Melissa McCarthy has become one of the most in-demand comedic actors in Hollywood, and her latest starring vehicle sees her in a position of power as the 47th wealthiest woman in the United States. McCarthy plays Michelle Darnell, a business mogul and popular financial guru who gets knocked down a few pegs when she’s convicted of insider trading. Starting from scratch after her release from prison, she has nowhere to stay except with her former assistant Claire Rawlins (Bell). The long-suffering Claire has moved on to a new job, trying to provide for her daughter Rachel (Anderson). Michelle hatches a business plan to create a brownie empire off Claire’s secret family recipe. Michelle’s long-time nemesis and former lover Renault (Dinklage) is bent on preventing Michelle from getting back on her feet. Michelle has to learn to become equal partners with Claire, the woman she used to boss around, if her plan is going to succeed.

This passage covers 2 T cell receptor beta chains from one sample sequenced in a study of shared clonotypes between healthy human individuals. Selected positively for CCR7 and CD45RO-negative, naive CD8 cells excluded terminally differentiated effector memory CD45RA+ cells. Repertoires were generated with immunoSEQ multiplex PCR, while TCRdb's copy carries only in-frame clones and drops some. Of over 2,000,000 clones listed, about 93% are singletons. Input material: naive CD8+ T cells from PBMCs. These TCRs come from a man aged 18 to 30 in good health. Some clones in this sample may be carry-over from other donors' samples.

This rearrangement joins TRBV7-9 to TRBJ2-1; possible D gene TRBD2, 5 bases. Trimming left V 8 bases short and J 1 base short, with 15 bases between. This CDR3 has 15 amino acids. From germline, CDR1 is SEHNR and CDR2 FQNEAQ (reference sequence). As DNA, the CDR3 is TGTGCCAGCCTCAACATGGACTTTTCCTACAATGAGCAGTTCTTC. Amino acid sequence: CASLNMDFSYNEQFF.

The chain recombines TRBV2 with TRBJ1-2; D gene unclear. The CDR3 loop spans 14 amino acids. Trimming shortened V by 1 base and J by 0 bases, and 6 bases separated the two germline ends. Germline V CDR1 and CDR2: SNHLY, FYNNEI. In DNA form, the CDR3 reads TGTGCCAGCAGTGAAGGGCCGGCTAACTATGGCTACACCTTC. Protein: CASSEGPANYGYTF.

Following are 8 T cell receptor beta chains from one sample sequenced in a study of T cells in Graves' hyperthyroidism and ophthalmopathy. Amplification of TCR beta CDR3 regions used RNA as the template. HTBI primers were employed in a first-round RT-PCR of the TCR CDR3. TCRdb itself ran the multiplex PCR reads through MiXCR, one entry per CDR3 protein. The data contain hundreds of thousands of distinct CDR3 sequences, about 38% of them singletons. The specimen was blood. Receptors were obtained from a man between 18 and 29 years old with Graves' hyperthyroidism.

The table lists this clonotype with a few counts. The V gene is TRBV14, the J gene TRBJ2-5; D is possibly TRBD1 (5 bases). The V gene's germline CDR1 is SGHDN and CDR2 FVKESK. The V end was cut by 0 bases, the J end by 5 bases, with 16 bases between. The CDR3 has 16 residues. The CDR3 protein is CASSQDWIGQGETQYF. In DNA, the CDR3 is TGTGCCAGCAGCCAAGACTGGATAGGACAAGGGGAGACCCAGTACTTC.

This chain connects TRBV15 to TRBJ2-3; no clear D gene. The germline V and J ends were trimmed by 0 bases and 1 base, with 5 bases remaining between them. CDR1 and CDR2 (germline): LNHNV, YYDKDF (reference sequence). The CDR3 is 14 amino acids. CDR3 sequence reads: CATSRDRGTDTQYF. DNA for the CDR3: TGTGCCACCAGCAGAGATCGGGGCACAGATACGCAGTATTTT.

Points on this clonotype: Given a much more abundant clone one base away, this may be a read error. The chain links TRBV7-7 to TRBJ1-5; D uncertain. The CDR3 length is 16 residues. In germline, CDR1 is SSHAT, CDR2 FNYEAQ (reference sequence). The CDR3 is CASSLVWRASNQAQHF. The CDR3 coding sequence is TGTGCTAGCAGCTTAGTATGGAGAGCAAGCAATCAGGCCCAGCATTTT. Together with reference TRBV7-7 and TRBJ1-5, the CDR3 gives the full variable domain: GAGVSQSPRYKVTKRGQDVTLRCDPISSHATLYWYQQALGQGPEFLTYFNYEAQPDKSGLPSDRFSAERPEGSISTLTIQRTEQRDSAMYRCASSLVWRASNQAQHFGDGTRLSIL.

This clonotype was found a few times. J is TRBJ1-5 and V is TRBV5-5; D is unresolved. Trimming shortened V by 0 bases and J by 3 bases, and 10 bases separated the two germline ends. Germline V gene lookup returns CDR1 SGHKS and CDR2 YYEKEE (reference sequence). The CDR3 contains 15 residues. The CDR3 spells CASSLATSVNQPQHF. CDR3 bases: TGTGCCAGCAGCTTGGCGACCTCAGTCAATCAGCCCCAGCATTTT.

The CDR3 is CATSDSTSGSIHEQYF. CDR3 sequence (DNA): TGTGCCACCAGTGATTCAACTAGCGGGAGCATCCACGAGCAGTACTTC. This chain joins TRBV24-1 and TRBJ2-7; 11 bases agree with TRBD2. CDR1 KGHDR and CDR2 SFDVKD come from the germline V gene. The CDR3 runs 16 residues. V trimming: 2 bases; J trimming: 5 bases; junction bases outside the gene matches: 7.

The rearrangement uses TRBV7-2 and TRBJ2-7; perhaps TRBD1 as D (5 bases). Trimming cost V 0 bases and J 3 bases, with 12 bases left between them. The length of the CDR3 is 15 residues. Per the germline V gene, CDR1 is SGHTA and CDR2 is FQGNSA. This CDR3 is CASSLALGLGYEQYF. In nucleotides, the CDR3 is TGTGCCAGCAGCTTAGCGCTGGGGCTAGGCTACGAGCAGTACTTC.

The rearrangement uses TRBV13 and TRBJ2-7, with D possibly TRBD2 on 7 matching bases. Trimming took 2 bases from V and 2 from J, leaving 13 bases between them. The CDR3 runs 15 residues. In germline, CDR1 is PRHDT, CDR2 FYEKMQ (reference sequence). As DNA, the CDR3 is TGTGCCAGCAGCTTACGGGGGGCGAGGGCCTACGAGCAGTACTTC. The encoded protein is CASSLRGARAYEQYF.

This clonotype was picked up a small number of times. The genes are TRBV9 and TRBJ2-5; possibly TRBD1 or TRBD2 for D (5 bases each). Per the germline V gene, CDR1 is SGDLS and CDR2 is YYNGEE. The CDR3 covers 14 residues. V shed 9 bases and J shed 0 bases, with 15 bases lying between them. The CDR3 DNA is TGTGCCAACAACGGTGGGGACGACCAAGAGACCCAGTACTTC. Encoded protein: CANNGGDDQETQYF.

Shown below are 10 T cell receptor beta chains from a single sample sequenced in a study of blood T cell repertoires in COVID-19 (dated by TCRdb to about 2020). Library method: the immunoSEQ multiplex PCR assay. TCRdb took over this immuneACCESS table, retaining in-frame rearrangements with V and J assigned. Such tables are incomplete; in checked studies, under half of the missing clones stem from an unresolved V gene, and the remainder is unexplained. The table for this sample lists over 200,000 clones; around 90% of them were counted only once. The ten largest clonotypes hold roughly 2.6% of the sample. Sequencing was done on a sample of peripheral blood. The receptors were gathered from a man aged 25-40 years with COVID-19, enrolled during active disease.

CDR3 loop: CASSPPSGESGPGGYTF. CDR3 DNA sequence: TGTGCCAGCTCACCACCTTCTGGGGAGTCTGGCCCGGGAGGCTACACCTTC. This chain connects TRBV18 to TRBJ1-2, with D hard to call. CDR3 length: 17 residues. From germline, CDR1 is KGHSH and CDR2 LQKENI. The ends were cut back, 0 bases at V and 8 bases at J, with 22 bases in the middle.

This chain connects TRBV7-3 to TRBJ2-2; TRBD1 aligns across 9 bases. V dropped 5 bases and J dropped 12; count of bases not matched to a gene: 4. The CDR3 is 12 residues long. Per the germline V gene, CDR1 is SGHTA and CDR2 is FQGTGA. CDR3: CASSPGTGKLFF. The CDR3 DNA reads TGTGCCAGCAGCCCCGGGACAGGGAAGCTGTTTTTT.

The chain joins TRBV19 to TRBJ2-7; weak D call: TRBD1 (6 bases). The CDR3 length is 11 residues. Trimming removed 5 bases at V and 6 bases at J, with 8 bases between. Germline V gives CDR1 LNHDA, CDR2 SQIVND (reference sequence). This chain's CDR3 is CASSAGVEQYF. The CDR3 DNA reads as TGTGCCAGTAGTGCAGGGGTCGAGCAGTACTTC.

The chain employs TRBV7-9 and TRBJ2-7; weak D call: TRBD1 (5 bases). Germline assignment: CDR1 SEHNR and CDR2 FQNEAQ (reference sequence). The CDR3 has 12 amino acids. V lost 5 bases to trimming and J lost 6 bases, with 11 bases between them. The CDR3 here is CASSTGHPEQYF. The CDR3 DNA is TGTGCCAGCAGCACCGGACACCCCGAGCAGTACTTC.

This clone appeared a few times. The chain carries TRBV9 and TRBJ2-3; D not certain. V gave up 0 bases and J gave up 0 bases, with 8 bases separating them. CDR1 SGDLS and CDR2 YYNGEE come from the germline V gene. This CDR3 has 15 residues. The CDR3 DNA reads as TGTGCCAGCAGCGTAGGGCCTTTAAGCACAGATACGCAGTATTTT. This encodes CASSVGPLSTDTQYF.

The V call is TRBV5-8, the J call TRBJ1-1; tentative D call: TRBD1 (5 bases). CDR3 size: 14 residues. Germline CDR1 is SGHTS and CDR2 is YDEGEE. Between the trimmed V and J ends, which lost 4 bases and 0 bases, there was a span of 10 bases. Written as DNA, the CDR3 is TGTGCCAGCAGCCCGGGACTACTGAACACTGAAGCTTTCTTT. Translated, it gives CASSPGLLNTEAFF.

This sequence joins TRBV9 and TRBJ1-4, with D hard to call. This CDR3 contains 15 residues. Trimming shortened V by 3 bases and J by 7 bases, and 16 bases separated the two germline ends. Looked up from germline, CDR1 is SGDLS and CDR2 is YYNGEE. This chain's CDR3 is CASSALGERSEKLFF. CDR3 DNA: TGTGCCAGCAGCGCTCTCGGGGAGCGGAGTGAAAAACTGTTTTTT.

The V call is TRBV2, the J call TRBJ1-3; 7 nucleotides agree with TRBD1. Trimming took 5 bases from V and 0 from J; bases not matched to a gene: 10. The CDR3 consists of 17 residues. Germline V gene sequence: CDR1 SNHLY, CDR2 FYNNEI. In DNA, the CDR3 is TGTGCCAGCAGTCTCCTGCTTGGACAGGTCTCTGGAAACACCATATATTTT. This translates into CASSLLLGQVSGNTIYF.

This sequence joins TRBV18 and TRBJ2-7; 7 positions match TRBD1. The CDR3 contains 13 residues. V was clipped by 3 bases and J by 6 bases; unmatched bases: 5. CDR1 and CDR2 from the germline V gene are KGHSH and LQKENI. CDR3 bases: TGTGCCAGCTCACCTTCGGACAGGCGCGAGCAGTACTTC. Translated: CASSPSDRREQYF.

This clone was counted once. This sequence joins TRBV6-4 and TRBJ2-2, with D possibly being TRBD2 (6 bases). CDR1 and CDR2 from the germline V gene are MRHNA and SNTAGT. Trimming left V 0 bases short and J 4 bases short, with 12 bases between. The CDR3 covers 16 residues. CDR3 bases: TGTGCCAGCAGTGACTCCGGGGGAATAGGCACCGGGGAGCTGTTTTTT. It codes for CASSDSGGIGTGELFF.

The Boss is directed by McCarthy’s husband, Ben Falcone, who also makes a cameo appearance as a lawyer. Falcone previously directed McCarthy in Tammy, and the couple also co-wrote The Boss with Steve Mallory. Mallory is a friend of theirs from the comedy troupe Groundlings, and Michelle Darnell is based on a character McCarthy developed during her time at the Groundlings. This sounds like a bunch of friends having a laugh – while there’s no rule saying that a bunch of friends having a laugh cannot produce a solid movie, The Boss comes off as flimsy and self-indulgent. There must be hundreds of smarter, sharper comedy scripts floating around Hollywood, but this gets made because of the clout McCarthy has garnered, and due to the influence of producers Will Ferrell and Adam McKay.